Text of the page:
Additionally I really wished he had included a chapter on energy. There was almost no mention of climate change in this brief book. While tackling some "pressing" problems such as election finance reform, democracy, business, and education, Johnson overlooks one of the most centralized (non-distributed) platforms in our country: our energy grid. Energy seems like hanging fruit for this book, and its a disappointment to read 20 pages about KickStarter instead...
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Most Recent Customer Reviews
4.0 out of 5 stars Four Stars
same as above
Published 14 days ago by Gary Jack Brown
1.0 out of 5 stars even the cover annoyed me
those who can, do. those who can't, teach. those who can't even, speculate. those who can't be bothered to consider a possible audience, write books like this.
Published 5 months ago by G. Damiani
3.0 out of 5 stars Not as good as I hoped
Steven Johnson writes well. His books sit better with me than Malcolm Gladwell's books. Where Gladwell tries to push a point beyond where it can logically be pushed, Johnson takes... Read more
Published 7 months ago by Edward Durney
2.0 out of 5 stars Fascinating conjecture, weak support
Future Perfect fails to fully connect its three themes: that society does not readily recognize incremental improvements; that the Internet and Baran networks enable more effective... Read more
Published 7 months ago by PJH
5.0 out of 5 stars Another expose of the future from Johnson
If you enjoyed Emergence then you will definitely enjoy Future Perfect. It leads on directly from the ant colonies of Emergence to the problems facing political systems today, but... Read more
Published 7 months ago by Graham K. Burdis
5.0 out of 5 stars Important Primer for Understanding the Information Age
In reading some of the other, thoughtful reviews of this book, I realize that my initial, unrestrained enthusiasm should be a little more qualified. Read more
Published 7 months ago by McGillicuddy E. Phillips
5.0 out of 5 stars Inspiring book
Future Perfect is an inspiring book. It is well written and easy to read and the author himself is able to convey to the reader is enthusiasm about the topics he deals with. Read more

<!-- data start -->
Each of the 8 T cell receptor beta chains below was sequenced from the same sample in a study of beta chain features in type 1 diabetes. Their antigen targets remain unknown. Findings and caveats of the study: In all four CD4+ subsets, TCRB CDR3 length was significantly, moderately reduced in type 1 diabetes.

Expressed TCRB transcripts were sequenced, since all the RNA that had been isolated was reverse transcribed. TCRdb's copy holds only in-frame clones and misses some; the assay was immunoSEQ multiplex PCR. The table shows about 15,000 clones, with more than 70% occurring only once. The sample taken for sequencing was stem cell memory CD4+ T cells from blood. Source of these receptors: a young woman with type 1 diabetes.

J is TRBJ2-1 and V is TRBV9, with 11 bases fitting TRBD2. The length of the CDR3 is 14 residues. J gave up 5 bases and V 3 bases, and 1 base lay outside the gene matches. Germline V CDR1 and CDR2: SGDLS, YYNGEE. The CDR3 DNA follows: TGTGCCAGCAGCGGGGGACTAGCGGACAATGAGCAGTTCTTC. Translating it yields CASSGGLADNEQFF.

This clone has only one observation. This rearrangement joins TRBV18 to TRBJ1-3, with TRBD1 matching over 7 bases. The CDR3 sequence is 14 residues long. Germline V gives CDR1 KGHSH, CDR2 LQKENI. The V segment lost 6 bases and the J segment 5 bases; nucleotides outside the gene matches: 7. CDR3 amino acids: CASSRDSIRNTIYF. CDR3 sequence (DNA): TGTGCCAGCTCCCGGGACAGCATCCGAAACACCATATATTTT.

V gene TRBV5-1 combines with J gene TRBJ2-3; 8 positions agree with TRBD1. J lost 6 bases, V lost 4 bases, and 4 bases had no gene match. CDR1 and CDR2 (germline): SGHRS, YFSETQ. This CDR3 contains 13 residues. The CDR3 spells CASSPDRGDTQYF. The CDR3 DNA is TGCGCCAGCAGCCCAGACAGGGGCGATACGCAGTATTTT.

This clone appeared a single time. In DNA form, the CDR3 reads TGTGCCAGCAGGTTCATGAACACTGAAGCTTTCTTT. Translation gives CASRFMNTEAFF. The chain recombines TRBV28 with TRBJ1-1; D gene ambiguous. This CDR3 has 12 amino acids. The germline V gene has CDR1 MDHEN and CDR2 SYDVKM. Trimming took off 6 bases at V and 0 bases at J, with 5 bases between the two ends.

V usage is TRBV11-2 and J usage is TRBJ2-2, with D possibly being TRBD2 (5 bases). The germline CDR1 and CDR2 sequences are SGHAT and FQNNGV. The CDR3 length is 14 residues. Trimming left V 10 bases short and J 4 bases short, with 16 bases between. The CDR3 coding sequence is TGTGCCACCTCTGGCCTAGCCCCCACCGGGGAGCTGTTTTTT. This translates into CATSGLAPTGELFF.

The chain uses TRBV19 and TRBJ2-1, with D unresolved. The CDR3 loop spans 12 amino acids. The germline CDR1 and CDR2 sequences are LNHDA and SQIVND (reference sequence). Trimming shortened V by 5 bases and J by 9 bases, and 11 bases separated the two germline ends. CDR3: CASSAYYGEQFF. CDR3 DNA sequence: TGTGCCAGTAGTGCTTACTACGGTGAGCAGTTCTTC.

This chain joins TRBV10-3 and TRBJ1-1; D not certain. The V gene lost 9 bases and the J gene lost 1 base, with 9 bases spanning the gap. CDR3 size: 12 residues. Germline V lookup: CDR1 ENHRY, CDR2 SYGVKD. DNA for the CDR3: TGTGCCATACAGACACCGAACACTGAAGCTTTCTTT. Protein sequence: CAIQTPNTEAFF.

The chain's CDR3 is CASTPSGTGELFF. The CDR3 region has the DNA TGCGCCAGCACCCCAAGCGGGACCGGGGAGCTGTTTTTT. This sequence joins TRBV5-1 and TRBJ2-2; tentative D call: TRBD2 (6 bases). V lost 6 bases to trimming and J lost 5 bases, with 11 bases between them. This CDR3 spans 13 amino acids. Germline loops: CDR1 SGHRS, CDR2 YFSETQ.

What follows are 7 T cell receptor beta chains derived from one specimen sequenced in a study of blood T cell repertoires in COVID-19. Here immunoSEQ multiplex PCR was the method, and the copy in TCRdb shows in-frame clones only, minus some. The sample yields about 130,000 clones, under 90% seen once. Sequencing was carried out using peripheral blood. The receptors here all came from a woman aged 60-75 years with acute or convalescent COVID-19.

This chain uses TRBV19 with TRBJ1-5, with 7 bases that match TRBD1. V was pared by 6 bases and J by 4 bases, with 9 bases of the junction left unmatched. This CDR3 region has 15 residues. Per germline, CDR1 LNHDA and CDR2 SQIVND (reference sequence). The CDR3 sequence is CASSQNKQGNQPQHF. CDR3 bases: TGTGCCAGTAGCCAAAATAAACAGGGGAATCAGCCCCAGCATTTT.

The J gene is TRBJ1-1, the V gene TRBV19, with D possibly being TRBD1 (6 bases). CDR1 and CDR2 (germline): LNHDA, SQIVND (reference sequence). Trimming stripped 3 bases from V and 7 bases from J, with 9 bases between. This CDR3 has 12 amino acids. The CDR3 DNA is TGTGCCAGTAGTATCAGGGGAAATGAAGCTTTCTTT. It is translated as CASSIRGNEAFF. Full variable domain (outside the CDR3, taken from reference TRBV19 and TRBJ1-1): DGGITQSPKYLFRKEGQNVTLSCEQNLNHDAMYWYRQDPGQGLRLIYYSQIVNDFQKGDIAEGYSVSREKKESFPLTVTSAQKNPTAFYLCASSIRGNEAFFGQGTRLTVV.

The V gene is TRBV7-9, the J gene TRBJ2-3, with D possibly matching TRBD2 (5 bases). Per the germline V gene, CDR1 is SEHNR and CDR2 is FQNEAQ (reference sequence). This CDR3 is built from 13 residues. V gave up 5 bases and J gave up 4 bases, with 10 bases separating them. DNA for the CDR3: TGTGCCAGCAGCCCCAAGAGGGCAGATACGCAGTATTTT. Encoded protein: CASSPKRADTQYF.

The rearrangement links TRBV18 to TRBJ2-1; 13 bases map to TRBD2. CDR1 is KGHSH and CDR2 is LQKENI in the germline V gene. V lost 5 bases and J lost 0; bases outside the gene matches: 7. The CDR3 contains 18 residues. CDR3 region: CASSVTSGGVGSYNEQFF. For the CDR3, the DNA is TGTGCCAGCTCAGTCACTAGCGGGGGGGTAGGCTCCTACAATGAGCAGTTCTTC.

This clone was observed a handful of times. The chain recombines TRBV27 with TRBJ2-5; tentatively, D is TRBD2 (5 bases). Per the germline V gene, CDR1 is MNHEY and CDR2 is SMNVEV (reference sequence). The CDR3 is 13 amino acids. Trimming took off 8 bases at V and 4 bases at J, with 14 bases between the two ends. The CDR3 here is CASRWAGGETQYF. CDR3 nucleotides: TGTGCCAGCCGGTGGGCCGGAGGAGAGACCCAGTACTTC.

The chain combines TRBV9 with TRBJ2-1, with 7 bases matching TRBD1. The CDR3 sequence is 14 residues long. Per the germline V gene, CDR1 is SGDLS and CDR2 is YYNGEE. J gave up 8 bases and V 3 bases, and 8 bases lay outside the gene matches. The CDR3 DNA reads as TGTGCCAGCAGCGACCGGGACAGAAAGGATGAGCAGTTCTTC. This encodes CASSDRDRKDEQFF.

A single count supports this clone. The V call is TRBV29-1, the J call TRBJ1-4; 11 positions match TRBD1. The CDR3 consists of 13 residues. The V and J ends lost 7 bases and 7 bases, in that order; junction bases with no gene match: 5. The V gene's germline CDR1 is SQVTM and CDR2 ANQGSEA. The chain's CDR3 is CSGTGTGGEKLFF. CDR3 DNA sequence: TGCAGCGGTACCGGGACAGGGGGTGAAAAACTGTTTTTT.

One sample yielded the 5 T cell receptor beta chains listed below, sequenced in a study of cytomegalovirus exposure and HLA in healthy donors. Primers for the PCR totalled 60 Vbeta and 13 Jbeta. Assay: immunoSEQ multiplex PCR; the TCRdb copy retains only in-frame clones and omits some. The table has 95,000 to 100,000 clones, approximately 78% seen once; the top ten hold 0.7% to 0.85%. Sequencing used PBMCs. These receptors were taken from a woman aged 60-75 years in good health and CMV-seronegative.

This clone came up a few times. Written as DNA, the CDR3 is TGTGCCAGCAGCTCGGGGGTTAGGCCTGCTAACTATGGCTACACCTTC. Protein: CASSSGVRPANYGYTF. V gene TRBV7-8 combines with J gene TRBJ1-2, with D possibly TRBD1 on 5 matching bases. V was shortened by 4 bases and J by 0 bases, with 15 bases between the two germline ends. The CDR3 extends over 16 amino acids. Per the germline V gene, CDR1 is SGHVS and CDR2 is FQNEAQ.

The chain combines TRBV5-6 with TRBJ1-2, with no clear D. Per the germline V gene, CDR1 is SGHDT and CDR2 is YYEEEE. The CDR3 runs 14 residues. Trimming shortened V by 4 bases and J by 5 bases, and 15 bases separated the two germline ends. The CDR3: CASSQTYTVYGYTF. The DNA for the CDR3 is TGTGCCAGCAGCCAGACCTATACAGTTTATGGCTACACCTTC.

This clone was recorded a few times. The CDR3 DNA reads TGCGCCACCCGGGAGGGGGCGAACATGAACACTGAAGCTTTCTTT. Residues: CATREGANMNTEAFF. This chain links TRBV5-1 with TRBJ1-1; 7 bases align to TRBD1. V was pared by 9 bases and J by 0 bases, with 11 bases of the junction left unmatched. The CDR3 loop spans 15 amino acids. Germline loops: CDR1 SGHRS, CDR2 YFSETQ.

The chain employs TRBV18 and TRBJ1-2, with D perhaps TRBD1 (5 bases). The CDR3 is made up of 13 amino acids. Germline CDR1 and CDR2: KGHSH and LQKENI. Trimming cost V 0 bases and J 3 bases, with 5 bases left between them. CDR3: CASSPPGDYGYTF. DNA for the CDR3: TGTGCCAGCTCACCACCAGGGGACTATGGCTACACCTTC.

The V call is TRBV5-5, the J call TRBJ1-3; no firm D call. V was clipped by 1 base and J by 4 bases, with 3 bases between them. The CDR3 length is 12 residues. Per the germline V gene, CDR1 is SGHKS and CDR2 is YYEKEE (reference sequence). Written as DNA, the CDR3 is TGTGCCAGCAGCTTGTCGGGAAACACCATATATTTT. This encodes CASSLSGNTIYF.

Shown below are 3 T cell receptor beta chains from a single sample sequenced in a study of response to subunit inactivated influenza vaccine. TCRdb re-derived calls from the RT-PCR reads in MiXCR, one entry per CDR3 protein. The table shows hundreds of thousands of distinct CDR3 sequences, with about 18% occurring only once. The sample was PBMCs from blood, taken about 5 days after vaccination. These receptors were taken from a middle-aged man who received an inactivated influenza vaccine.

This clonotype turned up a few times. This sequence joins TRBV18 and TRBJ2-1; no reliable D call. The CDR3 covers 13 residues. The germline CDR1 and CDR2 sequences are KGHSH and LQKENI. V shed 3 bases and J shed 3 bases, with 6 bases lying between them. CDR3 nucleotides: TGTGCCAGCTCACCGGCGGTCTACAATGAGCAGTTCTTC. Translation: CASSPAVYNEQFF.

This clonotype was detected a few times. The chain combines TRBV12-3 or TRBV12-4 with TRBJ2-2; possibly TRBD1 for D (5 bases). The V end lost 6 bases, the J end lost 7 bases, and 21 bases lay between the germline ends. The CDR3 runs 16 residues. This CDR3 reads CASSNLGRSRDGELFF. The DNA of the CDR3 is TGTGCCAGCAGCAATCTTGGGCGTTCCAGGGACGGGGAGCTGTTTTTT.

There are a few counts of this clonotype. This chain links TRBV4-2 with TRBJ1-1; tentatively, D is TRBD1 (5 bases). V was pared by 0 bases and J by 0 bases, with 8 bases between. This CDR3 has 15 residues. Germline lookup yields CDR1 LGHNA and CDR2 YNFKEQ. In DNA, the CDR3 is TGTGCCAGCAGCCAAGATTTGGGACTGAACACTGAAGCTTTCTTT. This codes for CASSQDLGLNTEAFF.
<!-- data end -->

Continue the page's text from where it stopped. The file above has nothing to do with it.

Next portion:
Published 9 months ago by Michele Dibattista
4.0 out of 5 stars Progressively Peer
Imagine gardens of roses located in every country or territory in the world. Then, imagine you are a bumble bee.

You can go sample any rose anywhere in the world. Read more
Published 11 months ago by Susan Berry
4.0 out of 5 stars Doubt the importance of platforms? Read this.
Johnson again delivers with another big idea. I'm a big fan of platforms, having written The Age of the Platform: How Amazon, Apple, Facebook, and Google Have Redefined Business. Read more
Published 11 months ago by Phil Simon
5.0 out of 5 stars Great read
Riveting and engaging. It made me think about a lot of things and to help craft a future for my business.
Published 16 months ago by Sean Flaherty
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More About the Author

Steven Johnson is the best-selling author of seven books on the intersection of science, technology and personal experience. His writings have influenced everything from the way political campaigns use the Internet, to cutting-edge ideas in urban planning, to the battle against 21st-century terrorism. In 2010, he was chosen by Prospect magazine as one of the Top Ten Brains of the Digital Future.

His latest book, Where Good Ideas Come From: The Natural History of Innovation, was a finalist for the 800CEORead award for best business book of 2010, and was ranked as one of the year's best books by The Economist. His book The Ghost Map was one of the ten best nonfiction books of 2006 according to Entertainment Weekly. His books have been translated into more than a dozen languages.

Steven has also co-created three influential web sites: the pioneering online magazine FEED, the Webby-Award-winning community site, Plastic.com, and most recently the hyperlocal media site outside.in, which was acquired by AOL in 2011. He serves on the advisory boards of a number of Internet-related companies, including Meetup.com, Betaworks, and Nerve.

Steven is a contributing editor to Wired magazine and is the 2009 Hearst New Media Professional-in-Residence at The Journalism School, Columbia University. He won the Newhouse School fourth annual Mirror Awards for his TIME magazine cover article titled "How Twitter Will Change the Way We Live." Steven has also written for The New York Times, The Wall Street Journal, The Nation, and many other periodicals. He has appeared on many high-profile television programs, including The Charlie Rose Show, The Daily Show with Jon Stewart, and The NewsHour with Jim Lehrer. He lectures widely on technological, scientific, and cultural issues. He blogs at stevenberlinjohnson.com and is @stevenbjohnson on Twitter. He lives in Marin County, California with his wife and three sons.